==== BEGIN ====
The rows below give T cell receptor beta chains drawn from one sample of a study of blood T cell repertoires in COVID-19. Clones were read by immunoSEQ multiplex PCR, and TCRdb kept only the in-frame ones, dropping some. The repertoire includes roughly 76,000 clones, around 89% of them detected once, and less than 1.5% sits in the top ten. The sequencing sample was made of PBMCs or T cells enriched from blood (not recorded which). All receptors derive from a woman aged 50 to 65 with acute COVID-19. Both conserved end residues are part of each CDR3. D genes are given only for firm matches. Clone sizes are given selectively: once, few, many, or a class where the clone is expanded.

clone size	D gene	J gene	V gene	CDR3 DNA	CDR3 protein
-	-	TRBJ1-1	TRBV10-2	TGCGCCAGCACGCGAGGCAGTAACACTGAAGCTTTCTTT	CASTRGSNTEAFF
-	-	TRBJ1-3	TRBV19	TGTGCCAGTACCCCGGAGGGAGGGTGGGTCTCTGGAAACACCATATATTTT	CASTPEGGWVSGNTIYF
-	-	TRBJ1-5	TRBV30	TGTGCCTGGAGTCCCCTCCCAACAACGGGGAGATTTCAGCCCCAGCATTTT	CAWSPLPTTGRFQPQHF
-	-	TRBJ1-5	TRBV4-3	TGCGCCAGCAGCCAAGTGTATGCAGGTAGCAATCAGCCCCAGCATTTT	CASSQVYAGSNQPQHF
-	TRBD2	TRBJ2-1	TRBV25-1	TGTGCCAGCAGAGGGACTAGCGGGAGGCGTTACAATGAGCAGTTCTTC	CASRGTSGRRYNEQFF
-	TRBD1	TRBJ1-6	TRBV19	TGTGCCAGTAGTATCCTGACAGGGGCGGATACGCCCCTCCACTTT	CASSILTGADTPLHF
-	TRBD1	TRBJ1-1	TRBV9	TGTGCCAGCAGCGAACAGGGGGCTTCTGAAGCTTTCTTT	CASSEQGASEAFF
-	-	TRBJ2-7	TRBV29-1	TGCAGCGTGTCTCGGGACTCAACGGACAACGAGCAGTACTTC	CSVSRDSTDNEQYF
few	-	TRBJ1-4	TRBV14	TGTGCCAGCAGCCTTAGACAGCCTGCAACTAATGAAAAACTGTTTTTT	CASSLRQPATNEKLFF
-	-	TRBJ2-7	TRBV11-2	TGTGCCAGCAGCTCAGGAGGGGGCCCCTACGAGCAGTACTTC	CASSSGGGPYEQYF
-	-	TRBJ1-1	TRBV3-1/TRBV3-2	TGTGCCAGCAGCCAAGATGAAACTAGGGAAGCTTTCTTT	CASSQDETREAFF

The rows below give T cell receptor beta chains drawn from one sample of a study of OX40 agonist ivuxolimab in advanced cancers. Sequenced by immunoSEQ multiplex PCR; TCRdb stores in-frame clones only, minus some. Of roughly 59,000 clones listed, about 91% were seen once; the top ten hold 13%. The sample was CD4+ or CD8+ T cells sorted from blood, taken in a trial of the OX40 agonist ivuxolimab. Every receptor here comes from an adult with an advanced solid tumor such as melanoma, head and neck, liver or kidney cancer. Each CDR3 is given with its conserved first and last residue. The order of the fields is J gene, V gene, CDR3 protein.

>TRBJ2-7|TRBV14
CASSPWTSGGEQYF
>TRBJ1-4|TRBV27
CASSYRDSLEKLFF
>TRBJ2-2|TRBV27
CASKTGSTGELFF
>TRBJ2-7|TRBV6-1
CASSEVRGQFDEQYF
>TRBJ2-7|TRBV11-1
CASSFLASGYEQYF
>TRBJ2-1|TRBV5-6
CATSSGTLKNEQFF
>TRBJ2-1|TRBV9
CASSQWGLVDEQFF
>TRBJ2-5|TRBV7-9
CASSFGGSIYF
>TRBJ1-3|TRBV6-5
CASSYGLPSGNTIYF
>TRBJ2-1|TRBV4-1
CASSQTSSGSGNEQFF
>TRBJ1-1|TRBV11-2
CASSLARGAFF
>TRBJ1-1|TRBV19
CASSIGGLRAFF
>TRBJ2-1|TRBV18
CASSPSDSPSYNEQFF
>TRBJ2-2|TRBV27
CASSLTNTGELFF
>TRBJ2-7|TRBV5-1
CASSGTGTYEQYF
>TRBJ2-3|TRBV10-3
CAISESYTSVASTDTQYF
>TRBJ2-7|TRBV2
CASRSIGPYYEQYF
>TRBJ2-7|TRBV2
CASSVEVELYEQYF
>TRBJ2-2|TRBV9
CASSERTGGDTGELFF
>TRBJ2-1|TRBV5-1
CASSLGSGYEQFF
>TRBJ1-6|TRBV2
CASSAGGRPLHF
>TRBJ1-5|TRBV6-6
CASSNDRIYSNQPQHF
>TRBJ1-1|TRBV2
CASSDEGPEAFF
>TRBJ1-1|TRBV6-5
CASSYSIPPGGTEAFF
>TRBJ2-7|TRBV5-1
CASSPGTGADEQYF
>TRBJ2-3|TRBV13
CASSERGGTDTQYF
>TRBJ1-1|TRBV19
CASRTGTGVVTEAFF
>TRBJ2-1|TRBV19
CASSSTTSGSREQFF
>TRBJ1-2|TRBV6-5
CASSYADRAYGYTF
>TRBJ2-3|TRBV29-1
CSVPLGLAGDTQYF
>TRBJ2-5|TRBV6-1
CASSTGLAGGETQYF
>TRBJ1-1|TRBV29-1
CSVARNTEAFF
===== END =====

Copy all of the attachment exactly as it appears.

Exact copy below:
The rows below give T cell receptor beta chains drawn from one sample of a study of blood T cell repertoires in COVID-19. Clones were read by immunoSEQ multiplex PCR, and TCRdb kept only the in-frame ones, dropping some. The repertoire includes roughly 76,000 clones, around 89% of them detected once, and less than 1.5% sits in the top ten. The sequencing sample was made of PBMCs or T cells enriched from blood (not recorded which). All receptors derive from a woman aged 50 to 65 with acute COVID-19. Both conserved end residues are part of each CDR3. D genes are given only for firm matches. Clone sizes are given selectively: once, few, many, or a class where the clone is expanded.

clone size	D gene	J gene	V gene	CDR3 DNA	CDR3 protein
-	-	TRBJ1-1	TRBV10-2	TGCGCCAGCACGCGAGGCAGTAACACTGAAGCTTTCTTT	CASTRGSNTEAFF
-	-	TRBJ1-3	TRBV19	TGTGCCAGTACCCCGGAGGGAGGGTGGGTCTCTGGAAACACCATATATTTT	CASTPEGGWVSGNTIYF
-	-	TRBJ1-5	TRBV30	TGTGCCTGGAGTCCCCTCCCAACAACGGGGAGATTTCAGCCCCAGCATTTT	CAWSPLPTTGRFQPQHF
-	-	TRBJ1-5	TRBV4-3	TGCGCCAGCAGCCAAGTGTATGCAGGTAGCAATCAGCCCCAGCATTTT	CASSQVYAGSNQPQHF
-	TRBD2	TRBJ2-1	TRBV25-1	TGTGCCAGCAGAGGGACTAGCGGGAGGCGTTACAATGAGCAGTTCTTC	CASRGTSGRRYNEQFF
-	TRBD1	TRBJ1-6	TRBV19	TGTGCCAGTAGTATCCTGACAGGGGCGGATACGCCCCTCCACTTT	CASSILTGADTPLHF
-	TRBD1	TRBJ1-1	TRBV9	TGTGCCAGCAGCGAACAGGGGGCTTCTGAAGCTTTCTTT	CASSEQGASEAFF
-	-	TRBJ2-7	TRBV29-1	TGCAGCGTGTCTCGGGACTCAACGGACAACGAGCAGTACTTC	CSVSRDSTDNEQYF
few	-	TRBJ1-4	TRBV14	TGTGCCAGCAGCCTTAGACAGCCTGCAACTAATGAAAAACTGTTTTTT	CASSLRQPATNEKLFF
-	-	TRBJ2-7	TRBV11-2	TGTGCCAGCAGCTCAGGAGGGGGCCCCTACGAGCAGTACTTC	CASSSGGGPYEQYF
-	-	TRBJ1-1	TRBV3-1/TRBV3-2	TGTGCCAGCAGCCAAGATGAAACTAGGGAAGCTTTCTTT	CASSQDETREAFF

The rows below give T cell receptor beta chains drawn from one sample of a study of OX40 agonist ivuxolimab in advanced cancers. Sequenced by immunoSEQ multiplex PCR; TCRdb stores in-frame clones only, minus some. Of roughly 59,000 clones listed, about 91% were seen once; the top ten hold 13%. The sample was CD4+ or CD8+ T cells sorted from blood, taken in a trial of the OX40 agonist ivuxolimab. Every receptor here comes from an adult with an advanced solid tumor such as melanoma, head and neck, liver or kidney cancer. Each CDR3 is given with its conserved first and last residue. The order of the fields is J gene, V gene, CDR3 protein.

>TRBJ2-7|TRBV14
CASSPWTSGGEQYF
>TRBJ1-4|TRBV27
CASSYRDSLEKLFF
>TRBJ2-2|TRBV27
CASKTGSTGELFF
>TRBJ2-7|TRBV6-1
CASSEVRGQFDEQYF
>TRBJ2-7|TRBV11-1
CASSFLASGYEQYF
>TRBJ2-1|TRBV5-6
CATSSGTLKNEQFF
>TRBJ2-1|TRBV9
CASSQWGLVDEQFF
>TRBJ2-5|TRBV7-9
CASSFGGSIYF
>TRBJ1-3|TRBV6-5
CASSYGLPSGNTIYF
>TRBJ2-1|TRBV4-1
CASSQTSSGSGNEQFF
>TRBJ1-1|TRBV11-2
CASSLARGAFF
>TRBJ1-1|TRBV19
CASSIGGLRAFF
>TRBJ2-1|TRBV18
CASSPSDSPSYNEQFF
>TRBJ2-2|TRBV27
CASSLTNTGELFF
>TRBJ2-7|TRBV5-1
CASSGTGTYEQYF
>TRBJ2-3|TRBV10-3
CAISESYTSVASTDTQYF
>TRBJ2-7|TRBV2
CASRSIGPYYEQYF
>TRBJ2-7|TRBV2
CASSVEVELYEQYF
>TRBJ2-2|TRBV9
CASSERTGGDTGELFF
>TRBJ2-1|TRBV5-1
CASSLGSGYEQFF
>TRBJ1-6|TRBV2
CASSAGGRPLHF
>TRBJ1-5|TRBV6-6
CASSNDRIYSNQPQHF
>TRBJ1-1|TRBV2
CASSDEGPEAFF
>TRBJ1-1|TRBV6-5
CASSYSIPPGGTEAFF
>TRBJ2-7|TRBV5-1
CASSPGTGADEQYF
>TRBJ2-3|TRBV13
CASSERGGTDTQYF
>TRBJ1-1|TRBV19
CASRTGTGVVTEAFF
>TRBJ2-1|TRBV19
CASSSTTSGSREQFF
>TRBJ1-2|TRBV6-5
CASSYADRAYGYTF
>TRBJ2-3|TRBV29-1
CSVPLGLAGDTQYF
>TRBJ2-5|TRBV6-1
CASSTGLAGGETQYF
>TRBJ1-1|TRBV29-1
CSVARNTEAFF